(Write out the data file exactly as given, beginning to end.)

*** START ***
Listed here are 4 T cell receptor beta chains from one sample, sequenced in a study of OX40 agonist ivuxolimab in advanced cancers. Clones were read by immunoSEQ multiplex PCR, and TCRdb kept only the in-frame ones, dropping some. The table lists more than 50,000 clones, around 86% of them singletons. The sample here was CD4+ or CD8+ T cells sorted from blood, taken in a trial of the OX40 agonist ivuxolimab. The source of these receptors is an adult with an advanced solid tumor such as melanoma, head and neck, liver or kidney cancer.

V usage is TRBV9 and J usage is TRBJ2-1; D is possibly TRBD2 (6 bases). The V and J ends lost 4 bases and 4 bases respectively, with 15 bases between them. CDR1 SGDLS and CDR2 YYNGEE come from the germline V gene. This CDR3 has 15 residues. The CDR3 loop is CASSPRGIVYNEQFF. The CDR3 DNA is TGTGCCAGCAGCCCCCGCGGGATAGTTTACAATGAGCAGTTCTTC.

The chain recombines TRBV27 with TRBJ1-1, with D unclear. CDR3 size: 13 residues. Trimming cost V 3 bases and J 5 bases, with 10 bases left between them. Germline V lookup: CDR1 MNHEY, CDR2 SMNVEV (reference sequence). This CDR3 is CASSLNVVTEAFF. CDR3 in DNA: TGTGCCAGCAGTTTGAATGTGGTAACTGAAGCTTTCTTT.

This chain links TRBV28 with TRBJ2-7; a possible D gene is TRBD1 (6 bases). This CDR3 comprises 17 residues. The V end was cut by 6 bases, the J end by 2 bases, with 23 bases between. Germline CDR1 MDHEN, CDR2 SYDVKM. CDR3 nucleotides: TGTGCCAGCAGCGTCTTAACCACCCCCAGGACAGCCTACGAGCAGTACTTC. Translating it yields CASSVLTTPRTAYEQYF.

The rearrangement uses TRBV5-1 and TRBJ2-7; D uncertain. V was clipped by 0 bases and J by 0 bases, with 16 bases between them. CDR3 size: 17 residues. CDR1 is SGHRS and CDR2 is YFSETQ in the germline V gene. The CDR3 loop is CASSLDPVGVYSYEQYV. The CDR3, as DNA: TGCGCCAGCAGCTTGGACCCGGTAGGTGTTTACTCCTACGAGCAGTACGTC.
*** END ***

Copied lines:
Listed here are 4 T cell receptor beta chains from one sample, sequenced in a study of OX40 agonist ivuxolimab in advanced cancers. Clones were read by immunoSEQ multiplex PCR, and TCRdb kept only the in-frame ones, dropping some. The table lists more than 50,000 clones, around 86% of them singletons. The sample here was CD4+ or CD8+ T cells sorted from blood, taken in a trial of the OX40 agonist ivuxolimab. The source of these receptors is an adult with an advanced solid tumor such as melanoma, head and neck, liver or kidney cancer.

V usage is TRBV9 and J usage is TRBJ2-1; D is possibly TRBD2 (6 bases). The V and J ends lost 4 bases and 4 bases respectively, with 15 bases between them. CDR1 SGDLS and CDR2 YYNGEE come from the germline V gene. This CDR3 has 15 residues. The CDR3 loop is CASSPRGIVYNEQFF. The CDR3 DNA is TGTGCCAGCAGCCCCCGCGGGATAGTTTACAATGAGCAGTTCTTC.

The chain recombines TRBV27 with TRBJ1-1, with D unclear. CDR3 size: 13 residues. Trimming cost V 3 bases and J 5 bases, with 10 bases left between them. Germline V lookup: CDR1 MNHEY, CDR2 SMNVEV (reference sequence). This CDR3 is CASSLNVVTEAFF. CDR3 in DNA: TGTGCCAGCAGTTTGAATGTGGTAACTGAAGCTTTCTTT.

This chain links TRBV28 with TRBJ2-7; a possible D gene is TRBD1 (6 bases). This CDR3 comprises 17 residues. The V end was cut by 6 bases, the J end by 2 bases, with 23 bases between. Germline CDR1 MDHEN, CDR2 SYDVKM. CDR3 nucleotides: TGTGCCAGCAGCGTCTTAACCACCCCCAGGACAGCCTACGAGCAGTACTTC. Translating it yields CASSVLTTPRTAYEQYF.

The rearrangement uses TRBV5-1 and TRBJ2-7; D uncertain. V was clipped by 0 bases and J by 0 bases, with 16 bases between them. CDR3 size: 17 residues. CDR1 is SGHRS and CDR2 is YFSETQ in the germline V gene. The CDR3 loop is CASSLDPVGVYSYEQYV. The CDR3, as DNA: TGCGCCAGCAGCTTGGACCCGGTAGGTGTTTACTCCTACGAGCAGTACGTC.